You've heard the old adage: keep your friends close and your enemies closer. I'll do you one better. I keep my friends close and his ex-girlfriends closer. So close, in fact, that my husband's first girlfriend was the maid of honor in my wedding.
Ten years after the wedding, it's a story that still raises eyebrows. "You what? She what?" And so I launch into the story. I moved to my husband's town just two months before our wedding, and got a job at the local newspaper. Day one on the job, I met a woman about my age, and we laughed the morning away. Then I went home for lunch.
"I met this girl," I told my fiance. "She seems nice. Maybe you know her?" Then he dropped the bomb. "Remember that girl I told you I dated my senior year? That's her." She wasn't what I pictured. When I first heard he dated some girl named Elena, I'd had a picture of a voluptuous Russian girl with blond hair and a fur coat in my brain. Yes, I let my imagination run away with me. I'm a writer. That's what I do.
They lived in southern Virginia where people would probably yank out a gun if they saw a fur coat. And it turned out her name was actually Alaina. She was dark haired, dark eyed, and skinny as a rail, and when I returned from lunch still mulling over this new twist, she pulled me aside and said we had to talk.
"If we're going to be friends," she said, "I have to tell you something." You can guess what came next. The fact that both were easy, open, and honest about it practically begged me to take her up on the offer of friendship. That and the fact that I knew absolutely no one in town -- least of all a girlfriend to talk to.
Fast forward two months, and we were planning our wedding at warp speed in part because the priest who had agreed to marry us had learned we were "living in sin" and wanted to end that little bit of evil as soon as he could. I was eight hours from my hometown, my best friend couldn't come to the wedding, and I had no one to help me ... except Alaina. She threw herself into helping me make table decorations and crafting bouquets from silk flowers. And when I asked her to stand up on the altar to see her one time boyfriend say "I do," she said, "I will."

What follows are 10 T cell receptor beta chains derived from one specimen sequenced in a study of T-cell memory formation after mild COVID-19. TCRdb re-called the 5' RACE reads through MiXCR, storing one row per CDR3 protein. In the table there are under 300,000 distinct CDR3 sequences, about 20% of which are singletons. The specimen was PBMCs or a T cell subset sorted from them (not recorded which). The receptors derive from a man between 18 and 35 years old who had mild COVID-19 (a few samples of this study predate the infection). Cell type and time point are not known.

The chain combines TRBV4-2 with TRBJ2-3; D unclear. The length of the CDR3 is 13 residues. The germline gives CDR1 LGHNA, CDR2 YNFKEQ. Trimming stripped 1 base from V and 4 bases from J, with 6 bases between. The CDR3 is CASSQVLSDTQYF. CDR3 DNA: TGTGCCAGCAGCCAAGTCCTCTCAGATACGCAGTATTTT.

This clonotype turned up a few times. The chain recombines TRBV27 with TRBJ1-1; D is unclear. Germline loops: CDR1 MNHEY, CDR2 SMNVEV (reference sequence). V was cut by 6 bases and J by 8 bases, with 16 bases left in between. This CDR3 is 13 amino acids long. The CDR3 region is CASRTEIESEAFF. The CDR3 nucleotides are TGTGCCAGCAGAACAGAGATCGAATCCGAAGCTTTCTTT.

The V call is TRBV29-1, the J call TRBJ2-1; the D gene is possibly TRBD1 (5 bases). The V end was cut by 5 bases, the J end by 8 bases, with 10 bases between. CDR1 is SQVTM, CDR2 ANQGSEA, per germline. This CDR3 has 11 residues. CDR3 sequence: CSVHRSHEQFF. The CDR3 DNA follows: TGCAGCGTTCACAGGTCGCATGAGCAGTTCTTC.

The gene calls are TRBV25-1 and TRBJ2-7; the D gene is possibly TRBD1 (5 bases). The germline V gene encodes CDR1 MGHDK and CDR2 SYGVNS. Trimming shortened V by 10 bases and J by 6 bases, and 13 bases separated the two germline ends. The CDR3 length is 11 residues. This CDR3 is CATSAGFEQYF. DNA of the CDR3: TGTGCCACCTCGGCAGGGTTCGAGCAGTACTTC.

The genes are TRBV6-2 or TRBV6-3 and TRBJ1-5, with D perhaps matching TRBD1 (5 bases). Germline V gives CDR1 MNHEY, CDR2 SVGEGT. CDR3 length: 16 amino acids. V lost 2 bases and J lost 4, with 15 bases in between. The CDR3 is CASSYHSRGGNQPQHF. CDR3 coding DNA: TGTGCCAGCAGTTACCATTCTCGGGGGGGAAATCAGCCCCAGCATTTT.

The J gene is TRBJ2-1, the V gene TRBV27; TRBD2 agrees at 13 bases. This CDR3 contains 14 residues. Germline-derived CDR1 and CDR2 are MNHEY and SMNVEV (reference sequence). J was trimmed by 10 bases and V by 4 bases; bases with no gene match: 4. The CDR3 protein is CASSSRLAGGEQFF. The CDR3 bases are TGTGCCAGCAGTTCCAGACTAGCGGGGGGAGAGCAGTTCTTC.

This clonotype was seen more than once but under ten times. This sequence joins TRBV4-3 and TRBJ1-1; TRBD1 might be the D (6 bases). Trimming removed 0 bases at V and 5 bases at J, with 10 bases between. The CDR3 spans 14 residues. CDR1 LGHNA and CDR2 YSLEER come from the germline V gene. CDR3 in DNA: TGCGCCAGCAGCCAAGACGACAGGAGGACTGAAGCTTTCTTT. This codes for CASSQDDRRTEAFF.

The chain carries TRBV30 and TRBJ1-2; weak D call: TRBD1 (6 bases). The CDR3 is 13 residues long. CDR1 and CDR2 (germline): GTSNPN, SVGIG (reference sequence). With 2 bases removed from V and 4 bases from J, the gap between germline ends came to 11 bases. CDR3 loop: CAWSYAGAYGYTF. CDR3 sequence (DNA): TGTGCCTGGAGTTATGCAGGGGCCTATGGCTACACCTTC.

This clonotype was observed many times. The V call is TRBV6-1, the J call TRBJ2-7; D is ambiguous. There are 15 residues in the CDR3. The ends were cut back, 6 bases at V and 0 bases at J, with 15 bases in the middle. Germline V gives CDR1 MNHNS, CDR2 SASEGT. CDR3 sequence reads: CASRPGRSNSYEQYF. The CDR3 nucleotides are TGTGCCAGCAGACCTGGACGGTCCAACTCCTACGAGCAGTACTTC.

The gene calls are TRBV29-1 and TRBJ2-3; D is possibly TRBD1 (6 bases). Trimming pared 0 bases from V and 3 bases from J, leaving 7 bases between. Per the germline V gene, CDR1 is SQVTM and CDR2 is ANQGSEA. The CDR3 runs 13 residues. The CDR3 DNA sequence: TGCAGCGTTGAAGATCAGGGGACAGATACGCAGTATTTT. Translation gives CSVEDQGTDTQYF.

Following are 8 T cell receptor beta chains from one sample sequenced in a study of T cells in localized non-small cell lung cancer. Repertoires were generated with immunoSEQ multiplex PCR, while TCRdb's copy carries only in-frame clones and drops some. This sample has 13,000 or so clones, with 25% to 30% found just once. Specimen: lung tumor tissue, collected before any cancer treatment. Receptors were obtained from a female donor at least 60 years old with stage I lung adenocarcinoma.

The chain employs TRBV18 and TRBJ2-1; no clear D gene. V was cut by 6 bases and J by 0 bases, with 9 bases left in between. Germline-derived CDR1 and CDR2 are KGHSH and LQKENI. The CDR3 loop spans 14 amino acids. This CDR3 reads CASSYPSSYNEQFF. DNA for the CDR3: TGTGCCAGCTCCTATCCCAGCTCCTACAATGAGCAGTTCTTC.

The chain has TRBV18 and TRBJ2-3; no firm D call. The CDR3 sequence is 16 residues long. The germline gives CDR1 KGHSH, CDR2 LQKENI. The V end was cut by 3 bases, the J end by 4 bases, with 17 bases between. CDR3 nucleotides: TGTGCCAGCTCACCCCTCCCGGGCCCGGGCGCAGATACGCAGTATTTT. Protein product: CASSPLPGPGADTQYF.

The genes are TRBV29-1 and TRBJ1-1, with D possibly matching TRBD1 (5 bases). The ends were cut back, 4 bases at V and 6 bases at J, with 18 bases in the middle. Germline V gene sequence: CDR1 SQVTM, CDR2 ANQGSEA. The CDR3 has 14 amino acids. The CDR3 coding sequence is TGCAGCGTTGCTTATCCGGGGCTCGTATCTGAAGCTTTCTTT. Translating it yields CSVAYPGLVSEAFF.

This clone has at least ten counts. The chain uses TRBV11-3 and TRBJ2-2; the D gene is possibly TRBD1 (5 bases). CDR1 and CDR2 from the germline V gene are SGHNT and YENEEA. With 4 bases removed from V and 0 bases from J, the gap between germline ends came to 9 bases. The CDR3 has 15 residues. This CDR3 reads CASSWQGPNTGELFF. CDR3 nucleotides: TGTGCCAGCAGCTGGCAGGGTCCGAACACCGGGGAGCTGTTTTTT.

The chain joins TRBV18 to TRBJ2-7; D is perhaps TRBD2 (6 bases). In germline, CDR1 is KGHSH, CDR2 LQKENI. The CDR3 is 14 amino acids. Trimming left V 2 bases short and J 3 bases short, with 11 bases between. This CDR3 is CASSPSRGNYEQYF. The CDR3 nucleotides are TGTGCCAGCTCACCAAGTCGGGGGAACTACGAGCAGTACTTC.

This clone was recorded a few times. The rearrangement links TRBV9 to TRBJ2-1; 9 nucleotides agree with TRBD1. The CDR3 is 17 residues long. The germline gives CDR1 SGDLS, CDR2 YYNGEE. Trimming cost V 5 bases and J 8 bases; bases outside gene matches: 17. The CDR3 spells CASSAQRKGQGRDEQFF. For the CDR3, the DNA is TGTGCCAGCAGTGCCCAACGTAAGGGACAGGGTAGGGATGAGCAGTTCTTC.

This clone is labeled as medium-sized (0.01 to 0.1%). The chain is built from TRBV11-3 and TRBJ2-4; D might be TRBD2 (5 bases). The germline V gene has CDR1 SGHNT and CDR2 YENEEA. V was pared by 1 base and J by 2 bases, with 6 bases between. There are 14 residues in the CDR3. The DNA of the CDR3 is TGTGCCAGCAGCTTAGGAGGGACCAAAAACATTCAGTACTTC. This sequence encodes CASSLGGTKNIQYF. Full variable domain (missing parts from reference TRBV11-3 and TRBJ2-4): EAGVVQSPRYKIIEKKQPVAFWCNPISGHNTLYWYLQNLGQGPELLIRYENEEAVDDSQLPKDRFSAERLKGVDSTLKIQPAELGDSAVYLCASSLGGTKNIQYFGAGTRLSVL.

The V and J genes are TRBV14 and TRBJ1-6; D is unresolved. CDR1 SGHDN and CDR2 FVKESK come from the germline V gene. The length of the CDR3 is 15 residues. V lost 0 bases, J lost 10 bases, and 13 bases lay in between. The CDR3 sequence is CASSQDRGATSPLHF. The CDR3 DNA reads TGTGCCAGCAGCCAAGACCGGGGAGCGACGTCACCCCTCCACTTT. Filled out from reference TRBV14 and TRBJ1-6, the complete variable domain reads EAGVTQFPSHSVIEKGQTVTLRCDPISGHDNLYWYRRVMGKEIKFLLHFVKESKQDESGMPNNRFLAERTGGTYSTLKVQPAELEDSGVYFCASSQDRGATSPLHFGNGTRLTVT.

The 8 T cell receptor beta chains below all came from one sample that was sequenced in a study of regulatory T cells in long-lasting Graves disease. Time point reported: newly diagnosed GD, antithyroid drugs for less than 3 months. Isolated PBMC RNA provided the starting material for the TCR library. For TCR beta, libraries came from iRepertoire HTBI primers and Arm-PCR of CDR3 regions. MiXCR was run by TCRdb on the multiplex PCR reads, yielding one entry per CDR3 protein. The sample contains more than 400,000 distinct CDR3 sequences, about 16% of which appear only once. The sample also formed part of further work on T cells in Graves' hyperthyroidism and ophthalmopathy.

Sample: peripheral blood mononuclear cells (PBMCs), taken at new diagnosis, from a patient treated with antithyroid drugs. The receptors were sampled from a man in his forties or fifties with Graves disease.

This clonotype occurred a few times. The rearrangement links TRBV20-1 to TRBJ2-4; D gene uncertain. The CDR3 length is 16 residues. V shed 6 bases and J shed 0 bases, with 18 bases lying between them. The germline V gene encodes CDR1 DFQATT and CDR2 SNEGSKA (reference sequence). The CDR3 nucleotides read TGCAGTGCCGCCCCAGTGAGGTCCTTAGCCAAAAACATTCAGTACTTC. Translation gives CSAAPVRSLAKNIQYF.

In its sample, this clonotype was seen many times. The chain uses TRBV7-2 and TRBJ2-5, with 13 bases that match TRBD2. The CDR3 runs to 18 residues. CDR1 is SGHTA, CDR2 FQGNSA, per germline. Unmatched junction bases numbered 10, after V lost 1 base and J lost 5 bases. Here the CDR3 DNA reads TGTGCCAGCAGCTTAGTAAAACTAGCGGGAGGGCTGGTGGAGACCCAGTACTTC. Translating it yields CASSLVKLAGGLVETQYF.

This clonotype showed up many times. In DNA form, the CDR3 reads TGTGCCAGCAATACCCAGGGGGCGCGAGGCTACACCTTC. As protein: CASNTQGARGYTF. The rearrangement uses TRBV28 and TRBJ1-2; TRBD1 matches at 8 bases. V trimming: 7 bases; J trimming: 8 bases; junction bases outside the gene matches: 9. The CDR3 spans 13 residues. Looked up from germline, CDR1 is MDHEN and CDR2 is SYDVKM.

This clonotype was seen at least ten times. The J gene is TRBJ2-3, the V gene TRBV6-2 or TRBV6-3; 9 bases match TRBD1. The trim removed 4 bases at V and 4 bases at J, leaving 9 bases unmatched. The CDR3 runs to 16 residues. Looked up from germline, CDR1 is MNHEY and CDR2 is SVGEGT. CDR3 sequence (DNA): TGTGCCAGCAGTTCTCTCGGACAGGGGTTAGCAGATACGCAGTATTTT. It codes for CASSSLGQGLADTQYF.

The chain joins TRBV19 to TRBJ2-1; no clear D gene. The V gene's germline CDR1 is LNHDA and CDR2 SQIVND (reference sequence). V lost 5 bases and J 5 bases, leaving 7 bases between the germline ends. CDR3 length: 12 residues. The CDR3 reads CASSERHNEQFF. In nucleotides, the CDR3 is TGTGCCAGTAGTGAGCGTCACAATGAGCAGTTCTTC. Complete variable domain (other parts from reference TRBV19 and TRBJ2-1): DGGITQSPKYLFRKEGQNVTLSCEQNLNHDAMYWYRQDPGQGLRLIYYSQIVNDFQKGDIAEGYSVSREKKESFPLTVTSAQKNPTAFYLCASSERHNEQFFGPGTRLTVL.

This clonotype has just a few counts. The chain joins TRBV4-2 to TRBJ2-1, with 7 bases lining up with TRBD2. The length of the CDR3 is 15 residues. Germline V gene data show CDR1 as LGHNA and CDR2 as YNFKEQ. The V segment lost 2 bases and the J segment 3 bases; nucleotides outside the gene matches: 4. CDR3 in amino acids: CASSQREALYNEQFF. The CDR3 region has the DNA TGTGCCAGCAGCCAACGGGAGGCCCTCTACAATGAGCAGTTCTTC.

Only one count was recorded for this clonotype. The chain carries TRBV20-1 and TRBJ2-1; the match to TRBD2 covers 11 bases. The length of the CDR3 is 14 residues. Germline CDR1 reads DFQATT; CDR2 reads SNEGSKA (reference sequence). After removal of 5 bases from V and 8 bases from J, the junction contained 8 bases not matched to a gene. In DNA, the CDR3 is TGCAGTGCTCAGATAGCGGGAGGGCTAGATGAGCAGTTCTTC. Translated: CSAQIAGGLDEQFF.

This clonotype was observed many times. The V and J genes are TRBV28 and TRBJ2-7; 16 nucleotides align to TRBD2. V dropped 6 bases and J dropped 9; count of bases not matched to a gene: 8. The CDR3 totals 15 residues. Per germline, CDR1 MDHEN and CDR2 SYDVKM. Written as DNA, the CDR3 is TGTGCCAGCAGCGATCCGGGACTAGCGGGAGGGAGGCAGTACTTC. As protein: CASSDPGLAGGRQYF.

It was that simple. Or maybe not.
It was simple for us because their time together happened in high school. He was older, he left for college, and that was that. There was no complicated romance, no love triangle. And for the record, no, they never slept together.
I wonder at times if that would have even mattered. I'm not just the type to let her imagination run away with her. I'm nosy. Uber nosy. And I was marrying a guy I'd been dating mostly long distance, who grew up in a town I'd just moved to. He's a quiet, reserved guy, not the type to tell tall tales of his childhood. This being before the days of Facebook, I had no access to thousands of tagged photos to walk me through his youthful indiscretions, no easy access to old classmates. And his guy friends were of no help. "What? He, you know, hung out," they told me. Yeah, him and every other guy in America. They "hung out." I needed dirt, and I needed someone who had no qualms about giggling over the silly stuff.
Ex-girlfriends tend to bring out the jealous streak that we all have -- not women but human beings. We're afraid of getting too close to them and finding in them something better than what we have. I don't look at it that way. That she is an ex means I've already won. He chose me. He thinks I'm "better." It helps that I'm not the jealous type. In 10 years of marriage, there has been just one woman who made me nervous. And I can't help but blame a portion of the jealousy on the fact that I was pregnant, the size of a house, and raging with hormones.
What an ex-girlfriend can offer us is a look at our guy before he met us, insight into who he is and why he is that way. And when he drives is a little nutty, there's no one better to commiserate. Are you friends with his ex?
Image via Simon Shaw/Flickr